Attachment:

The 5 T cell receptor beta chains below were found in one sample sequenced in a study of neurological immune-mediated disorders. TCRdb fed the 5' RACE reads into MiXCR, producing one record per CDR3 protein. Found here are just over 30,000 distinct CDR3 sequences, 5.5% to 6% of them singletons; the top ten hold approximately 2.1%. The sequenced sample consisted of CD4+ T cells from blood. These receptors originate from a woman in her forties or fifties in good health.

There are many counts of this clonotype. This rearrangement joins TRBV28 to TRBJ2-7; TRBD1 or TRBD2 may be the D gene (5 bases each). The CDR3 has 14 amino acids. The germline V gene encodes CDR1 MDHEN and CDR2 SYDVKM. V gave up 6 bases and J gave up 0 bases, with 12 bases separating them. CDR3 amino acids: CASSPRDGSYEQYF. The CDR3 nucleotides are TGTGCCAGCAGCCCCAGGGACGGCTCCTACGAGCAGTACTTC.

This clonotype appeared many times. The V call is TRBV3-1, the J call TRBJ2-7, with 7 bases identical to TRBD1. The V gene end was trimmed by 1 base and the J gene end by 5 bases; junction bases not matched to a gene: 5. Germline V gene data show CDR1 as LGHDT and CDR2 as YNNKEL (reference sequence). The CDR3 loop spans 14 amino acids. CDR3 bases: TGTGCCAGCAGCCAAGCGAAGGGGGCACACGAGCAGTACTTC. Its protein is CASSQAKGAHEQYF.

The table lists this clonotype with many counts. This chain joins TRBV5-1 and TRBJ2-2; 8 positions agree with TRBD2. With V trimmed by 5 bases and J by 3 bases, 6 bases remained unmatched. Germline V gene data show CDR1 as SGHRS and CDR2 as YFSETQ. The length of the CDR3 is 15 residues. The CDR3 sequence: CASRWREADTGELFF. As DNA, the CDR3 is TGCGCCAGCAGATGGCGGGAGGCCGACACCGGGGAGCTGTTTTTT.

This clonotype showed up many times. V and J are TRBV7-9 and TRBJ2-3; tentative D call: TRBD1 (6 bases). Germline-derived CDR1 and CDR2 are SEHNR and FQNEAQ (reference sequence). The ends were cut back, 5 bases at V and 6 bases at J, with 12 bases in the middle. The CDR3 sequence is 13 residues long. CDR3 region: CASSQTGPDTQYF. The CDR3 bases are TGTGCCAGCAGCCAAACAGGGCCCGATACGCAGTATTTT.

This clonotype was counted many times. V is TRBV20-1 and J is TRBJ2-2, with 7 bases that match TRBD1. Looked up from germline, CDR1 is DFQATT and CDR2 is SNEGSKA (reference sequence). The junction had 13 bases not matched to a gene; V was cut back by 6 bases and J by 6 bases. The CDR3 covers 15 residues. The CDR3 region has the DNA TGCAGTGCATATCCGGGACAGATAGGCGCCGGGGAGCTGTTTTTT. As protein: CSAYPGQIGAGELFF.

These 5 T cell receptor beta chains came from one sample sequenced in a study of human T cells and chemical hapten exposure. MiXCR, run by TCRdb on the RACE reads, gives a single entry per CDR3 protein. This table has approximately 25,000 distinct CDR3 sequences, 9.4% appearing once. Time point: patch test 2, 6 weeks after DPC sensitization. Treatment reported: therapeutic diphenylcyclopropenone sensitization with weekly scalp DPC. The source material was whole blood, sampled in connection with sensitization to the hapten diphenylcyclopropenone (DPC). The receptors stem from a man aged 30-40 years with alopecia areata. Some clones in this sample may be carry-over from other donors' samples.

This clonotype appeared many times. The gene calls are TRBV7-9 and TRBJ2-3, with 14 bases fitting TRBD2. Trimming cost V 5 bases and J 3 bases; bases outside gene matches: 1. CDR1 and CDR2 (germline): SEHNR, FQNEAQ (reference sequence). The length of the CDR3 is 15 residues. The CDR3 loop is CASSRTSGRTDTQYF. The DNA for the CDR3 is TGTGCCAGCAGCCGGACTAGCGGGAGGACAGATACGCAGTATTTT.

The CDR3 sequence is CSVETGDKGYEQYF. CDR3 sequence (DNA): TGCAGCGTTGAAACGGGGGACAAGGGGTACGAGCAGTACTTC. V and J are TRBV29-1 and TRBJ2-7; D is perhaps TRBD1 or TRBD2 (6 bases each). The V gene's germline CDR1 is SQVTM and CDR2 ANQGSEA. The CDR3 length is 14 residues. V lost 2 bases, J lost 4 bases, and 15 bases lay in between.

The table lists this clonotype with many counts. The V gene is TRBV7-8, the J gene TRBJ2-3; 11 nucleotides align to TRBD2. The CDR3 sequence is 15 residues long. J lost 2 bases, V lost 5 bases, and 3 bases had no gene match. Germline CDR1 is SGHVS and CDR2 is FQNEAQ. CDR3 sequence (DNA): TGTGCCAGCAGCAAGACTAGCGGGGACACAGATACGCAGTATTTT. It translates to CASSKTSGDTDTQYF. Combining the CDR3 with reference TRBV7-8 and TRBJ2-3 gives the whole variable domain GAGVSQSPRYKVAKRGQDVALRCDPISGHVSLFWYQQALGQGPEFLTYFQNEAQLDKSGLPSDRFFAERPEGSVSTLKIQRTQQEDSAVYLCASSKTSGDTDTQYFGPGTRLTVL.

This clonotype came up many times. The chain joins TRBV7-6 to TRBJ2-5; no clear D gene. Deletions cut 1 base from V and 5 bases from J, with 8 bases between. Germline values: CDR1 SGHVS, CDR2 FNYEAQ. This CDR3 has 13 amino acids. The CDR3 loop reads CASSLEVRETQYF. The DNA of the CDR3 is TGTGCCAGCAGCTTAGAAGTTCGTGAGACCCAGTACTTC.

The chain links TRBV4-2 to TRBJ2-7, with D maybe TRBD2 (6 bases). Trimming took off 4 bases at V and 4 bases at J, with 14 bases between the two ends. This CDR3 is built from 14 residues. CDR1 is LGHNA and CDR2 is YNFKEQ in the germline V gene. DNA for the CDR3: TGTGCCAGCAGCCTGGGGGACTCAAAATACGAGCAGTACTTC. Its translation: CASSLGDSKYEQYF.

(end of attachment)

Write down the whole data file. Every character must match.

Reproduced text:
The 5 T cell receptor beta chains below were found in one sample sequenced in a study of neurological immune-mediated disorders. TCRdb fed the 5' RACE reads into MiXCR, producing one record per CDR3 protein. Found here are just over 30,000 distinct CDR3 sequences, 5.5% to 6% of them singletons; the top ten hold approximately 2.1%. The sequenced sample consisted of CD4+ T cells from blood. These receptors originate from a woman in her forties or fifties in good health.

There are many counts of this clonotype. This rearrangement joins TRBV28 to TRBJ2-7; TRBD1 or TRBD2 may be the D gene (5 bases each). The CDR3 has 14 amino acids. The germline V gene encodes CDR1 MDHEN and CDR2 SYDVKM. V gave up 6 bases and J gave up 0 bases, with 12 bases separating them. CDR3 amino acids: CASSPRDGSYEQYF. The CDR3 nucleotides are TGTGCCAGCAGCCCCAGGGACGGCTCCTACGAGCAGTACTTC.

This clonotype appeared many times. The V call is TRBV3-1, the J call TRBJ2-7, with 7 bases identical to TRBD1. The V gene end was trimmed by 1 base and the J gene end by 5 bases; junction bases not matched to a gene: 5. Germline V gene data show CDR1 as LGHDT and CDR2 as YNNKEL (reference sequence). The CDR3 loop spans 14 amino acids. CDR3 bases: TGTGCCAGCAGCCAAGCGAAGGGGGCACACGAGCAGTACTTC. Its protein is CASSQAKGAHEQYF.

The table lists this clonotype with many counts. This chain joins TRBV5-1 and TRBJ2-2; 8 positions agree with TRBD2. With V trimmed by 5 bases and J by 3 bases, 6 bases remained unmatched. Germline V gene data show CDR1 as SGHRS and CDR2 as YFSETQ. The length of the CDR3 is 15 residues. The CDR3 sequence: CASRWREADTGELFF. As DNA, the CDR3 is TGCGCCAGCAGATGGCGGGAGGCCGACACCGGGGAGCTGTTTTTT.

This clonotype showed up many times. V and J are TRBV7-9 and TRBJ2-3; tentative D call: TRBD1 (6 bases). Germline-derived CDR1 and CDR2 are SEHNR and FQNEAQ (reference sequence). The ends were cut back, 5 bases at V and 6 bases at J, with 12 bases in the middle. The CDR3 sequence is 13 residues long. CDR3 region: CASSQTGPDTQYF. The CDR3 bases are TGTGCCAGCAGCCAAACAGGGCCCGATACGCAGTATTTT.

This clonotype was counted many times. V is TRBV20-1 and J is TRBJ2-2, with 7 bases that match TRBD1. Looked up from germline, CDR1 is DFQATT and CDR2 is SNEGSKA (reference sequence). The junction had 13 bases not matched to a gene; V was cut back by 6 bases and J by 6 bases. The CDR3 covers 15 residues. The CDR3 region has the DNA TGCAGTGCATATCCGGGACAGATAGGCGCCGGGGAGCTGTTTTTT. As protein: CSAYPGQIGAGELFF.

These 5 T cell receptor beta chains came from one sample sequenced in a study of human T cells and chemical hapten exposure. MiXCR, run by TCRdb on the RACE reads, gives a single entry per CDR3 protein. This table has approximately 25,000 distinct CDR3 sequences, 9.4% appearing once. Time point: patch test 2, 6 weeks after DPC sensitization. Treatment reported: therapeutic diphenylcyclopropenone sensitization with weekly scalp DPC. The source material was whole blood, sampled in connection with sensitization to the hapten diphenylcyclopropenone (DPC). The receptors stem from a man aged 30-40 years with alopecia areata. Some clones in this sample may be carry-over from other donors' samples.

This clonotype appeared many times. The gene calls are TRBV7-9 and TRBJ2-3, with 14 bases fitting TRBD2. Trimming cost V 5 bases and J 3 bases; bases outside gene matches: 1. CDR1 and CDR2 (germline): SEHNR, FQNEAQ (reference sequence). The length of the CDR3 is 15 residues. The CDR3 loop is CASSRTSGRTDTQYF. The DNA for the CDR3 is TGTGCCAGCAGCCGGACTAGCGGGAGGACAGATACGCAGTATTTT.

The CDR3 sequence is CSVETGDKGYEQYF. CDR3 sequence (DNA): TGCAGCGTTGAAACGGGGGACAAGGGGTACGAGCAGTACTTC. V and J are TRBV29-1 and TRBJ2-7; D is perhaps TRBD1 or TRBD2 (6 bases each). The V gene's germline CDR1 is SQVTM and CDR2 ANQGSEA. The CDR3 length is 14 residues. V lost 2 bases, J lost 4 bases, and 15 bases lay in between.

The table lists this clonotype with many counts. The V gene is TRBV7-8, the J gene TRBJ2-3; 11 nucleotides align to TRBD2. The CDR3 sequence is 15 residues long. J lost 2 bases, V lost 5 bases, and 3 bases had no gene match. Germline CDR1 is SGHVS and CDR2 is FQNEAQ. CDR3 sequence (DNA): TGTGCCAGCAGCAAGACTAGCGGGGACACAGATACGCAGTATTTT. It translates to CASSKTSGDTDTQYF. Combining the CDR3 with reference TRBV7-8 and TRBJ2-3 gives the whole variable domain GAGVSQSPRYKVAKRGQDVALRCDPISGHVSLFWYQQALGQGPEFLTYFQNEAQLDKSGLPSDRFFAERPEGSVSTLKIQRTQQEDSAVYLCASSKTSGDTDTQYFGPGTRLTVL.

This clonotype came up many times. The chain joins TRBV7-6 to TRBJ2-5; no clear D gene. Deletions cut 1 base from V and 5 bases from J, with 8 bases between. Germline values: CDR1 SGHVS, CDR2 FNYEAQ. This CDR3 has 13 amino acids. The CDR3 loop reads CASSLEVRETQYF. The DNA of the CDR3 is TGTGCCAGCAGCTTAGAAGTTCGTGAGACCCAGTACTTC.

The chain links TRBV4-2 to TRBJ2-7, with D maybe TRBD2 (6 bases). Trimming took off 4 bases at V and 4 bases at J, with 14 bases between the two ends. This CDR3 is built from 14 residues. CDR1 is LGHNA and CDR2 is YNFKEQ in the germline V gene. DNA for the CDR3: TGTGCCAGCAGCCTGGGGGACTCAAAATACGAGCAGTACTTC. Its translation: CASSLGDSKYEQYF.